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Permanent Injury Benefits: How Does an Injured Worker Qualify for Them


Some injured workers can be forced to lead an entirely different life if their injury results in permanent disabilities.

Many injured workers get immediate medical attention and go on to fully recover. The workers’ comp benefits will cover their medical bills and pay for a few days or weeks off work. However, some injured workers can be forced to lead an entirely different life if their injury results in permanent disabilities. In these cases, however, Missouri has additional laws regarding compensation.

What Does the Law Say?

Workers injured on the job who cannot return to work have two forms of disability coverage:

First, temporary total or partial disability benefits, also known as lost wages. These come into effect when a worker has to take a break from work longer than four days to recover, and will continue to be paid until the worker can return to their job. Additionally, they can also come into effect when the worker returns to their job, but get a wage cut because of modified work activity.

Second, permanent total or partial disability, if the injury prevents you from any type of work.

If you have a permanent total disability, this most likely means you will not be able to work again. The law says that as a result you are entitled to two-thirds of your average weekly salary. Missouri has a minimum and maximum weekly benefit limit. You will get these benefits for as long as you are disabled, perhaps even your entire life.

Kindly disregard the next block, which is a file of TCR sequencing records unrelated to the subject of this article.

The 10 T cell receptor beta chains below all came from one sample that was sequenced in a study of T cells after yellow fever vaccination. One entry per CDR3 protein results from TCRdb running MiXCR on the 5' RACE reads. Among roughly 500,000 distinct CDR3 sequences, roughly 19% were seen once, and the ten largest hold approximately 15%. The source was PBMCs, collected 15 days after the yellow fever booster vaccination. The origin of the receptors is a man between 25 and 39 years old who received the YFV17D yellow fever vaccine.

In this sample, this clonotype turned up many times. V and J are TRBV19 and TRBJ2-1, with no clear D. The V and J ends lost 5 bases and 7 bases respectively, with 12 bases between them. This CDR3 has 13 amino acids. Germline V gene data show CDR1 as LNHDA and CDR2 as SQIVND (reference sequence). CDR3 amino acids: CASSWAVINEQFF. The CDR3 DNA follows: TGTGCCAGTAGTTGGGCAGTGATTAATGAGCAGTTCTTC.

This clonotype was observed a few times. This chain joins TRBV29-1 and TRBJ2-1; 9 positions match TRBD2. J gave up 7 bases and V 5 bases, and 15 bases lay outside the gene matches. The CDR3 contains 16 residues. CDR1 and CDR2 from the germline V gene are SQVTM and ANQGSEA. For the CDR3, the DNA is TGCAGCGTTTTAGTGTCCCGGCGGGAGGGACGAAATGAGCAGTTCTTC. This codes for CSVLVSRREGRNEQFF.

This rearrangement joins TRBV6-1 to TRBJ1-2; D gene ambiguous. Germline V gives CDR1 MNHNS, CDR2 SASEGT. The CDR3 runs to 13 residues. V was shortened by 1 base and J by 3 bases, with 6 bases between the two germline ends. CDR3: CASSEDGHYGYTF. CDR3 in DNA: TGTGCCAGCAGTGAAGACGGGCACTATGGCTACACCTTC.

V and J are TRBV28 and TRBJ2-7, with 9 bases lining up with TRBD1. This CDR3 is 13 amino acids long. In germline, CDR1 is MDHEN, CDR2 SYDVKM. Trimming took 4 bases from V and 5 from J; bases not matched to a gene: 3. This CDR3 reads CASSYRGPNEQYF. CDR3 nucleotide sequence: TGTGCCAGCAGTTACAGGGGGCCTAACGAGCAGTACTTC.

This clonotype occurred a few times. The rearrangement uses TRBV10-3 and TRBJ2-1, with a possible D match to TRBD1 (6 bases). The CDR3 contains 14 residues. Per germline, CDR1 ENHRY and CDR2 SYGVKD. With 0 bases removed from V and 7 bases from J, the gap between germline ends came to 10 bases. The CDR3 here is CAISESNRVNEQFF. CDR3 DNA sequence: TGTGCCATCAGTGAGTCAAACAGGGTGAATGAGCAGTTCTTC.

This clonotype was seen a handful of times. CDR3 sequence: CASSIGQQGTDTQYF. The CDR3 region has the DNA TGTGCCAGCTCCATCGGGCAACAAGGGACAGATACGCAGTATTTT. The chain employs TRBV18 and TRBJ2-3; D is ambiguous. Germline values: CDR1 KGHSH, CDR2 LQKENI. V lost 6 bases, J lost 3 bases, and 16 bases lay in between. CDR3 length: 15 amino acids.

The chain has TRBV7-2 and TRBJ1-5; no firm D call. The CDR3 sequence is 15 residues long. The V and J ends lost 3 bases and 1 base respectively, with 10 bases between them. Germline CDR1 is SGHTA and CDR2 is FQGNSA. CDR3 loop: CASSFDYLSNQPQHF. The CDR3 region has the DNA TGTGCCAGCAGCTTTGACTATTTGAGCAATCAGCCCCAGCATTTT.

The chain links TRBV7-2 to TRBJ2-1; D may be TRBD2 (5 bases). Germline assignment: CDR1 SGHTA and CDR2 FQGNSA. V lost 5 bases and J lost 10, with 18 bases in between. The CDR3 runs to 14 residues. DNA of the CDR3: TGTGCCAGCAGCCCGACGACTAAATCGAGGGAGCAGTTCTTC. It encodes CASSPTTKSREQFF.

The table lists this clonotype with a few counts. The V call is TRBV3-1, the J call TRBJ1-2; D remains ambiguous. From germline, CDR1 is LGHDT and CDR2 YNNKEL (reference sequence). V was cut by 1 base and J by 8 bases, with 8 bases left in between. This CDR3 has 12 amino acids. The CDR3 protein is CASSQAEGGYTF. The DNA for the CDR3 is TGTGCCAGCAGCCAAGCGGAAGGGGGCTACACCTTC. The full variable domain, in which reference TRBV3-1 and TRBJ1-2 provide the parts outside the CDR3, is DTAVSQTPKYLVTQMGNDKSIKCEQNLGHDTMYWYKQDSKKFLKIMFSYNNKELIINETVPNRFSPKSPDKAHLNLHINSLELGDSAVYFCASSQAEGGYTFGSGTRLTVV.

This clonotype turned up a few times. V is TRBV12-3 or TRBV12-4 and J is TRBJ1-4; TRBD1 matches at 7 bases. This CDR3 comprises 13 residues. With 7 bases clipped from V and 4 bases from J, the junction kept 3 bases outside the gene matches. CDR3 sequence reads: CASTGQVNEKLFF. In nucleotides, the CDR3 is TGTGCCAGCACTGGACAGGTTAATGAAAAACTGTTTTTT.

For permanent partial disability, however, the matters are slightly different. PPD benefits are also two-thirds of your weekly salary, but the duration of these benefits can differ depending on your disability.

Permanent partial disability does not mean you cannot work ever again necessarily. The state will offer these benefits until you can get your affairs in order as follows:

  • Loss of foot: 150 weeks
  • Loss of hand (at the wrist): 175 weeks
  • Loss of arm (arm the shoulder): 232 weeks
  • Loss of thumb: 45 weeks
  • Loss of index finger: 45 weeks
  • Loss of leg (hip joint): 207 weeks
  • Loss of toe: 14 weeks
  • Loss of big toe: 40 weeks
  • Complete deafness: 180 weeks
  • Deafness in one ear: 49 weeks
  • Complete loss of sight: 140 weeks

However, if your impairment is not listed, the state will assign an impairment rating by calculating a percentage of total lost function, and your benefits will be calculated for this proportion of 400 weeks. So, if you are found to be 30% disabled, your benefits will be awarded for 30% out of 400 weeks, meaning 120 weeks.

Contact a Workers’ Comp Lawyer

If you have been injured on the job and have any questions or concerns regarding your workers compensation benefits, contact the Law Office of James M. Hoffmann for a free consultation.

If you have been injured at work, we want to talk to you as soon as possible after you have received medical treatment. This is so that we can make sure all legal deadlines are met in your case and all required paperwork is turned in on time to ensure the protection of your employee rights.

Call our office today for a free consultation at (314) 361-4300.

Updated: December 30, 2019
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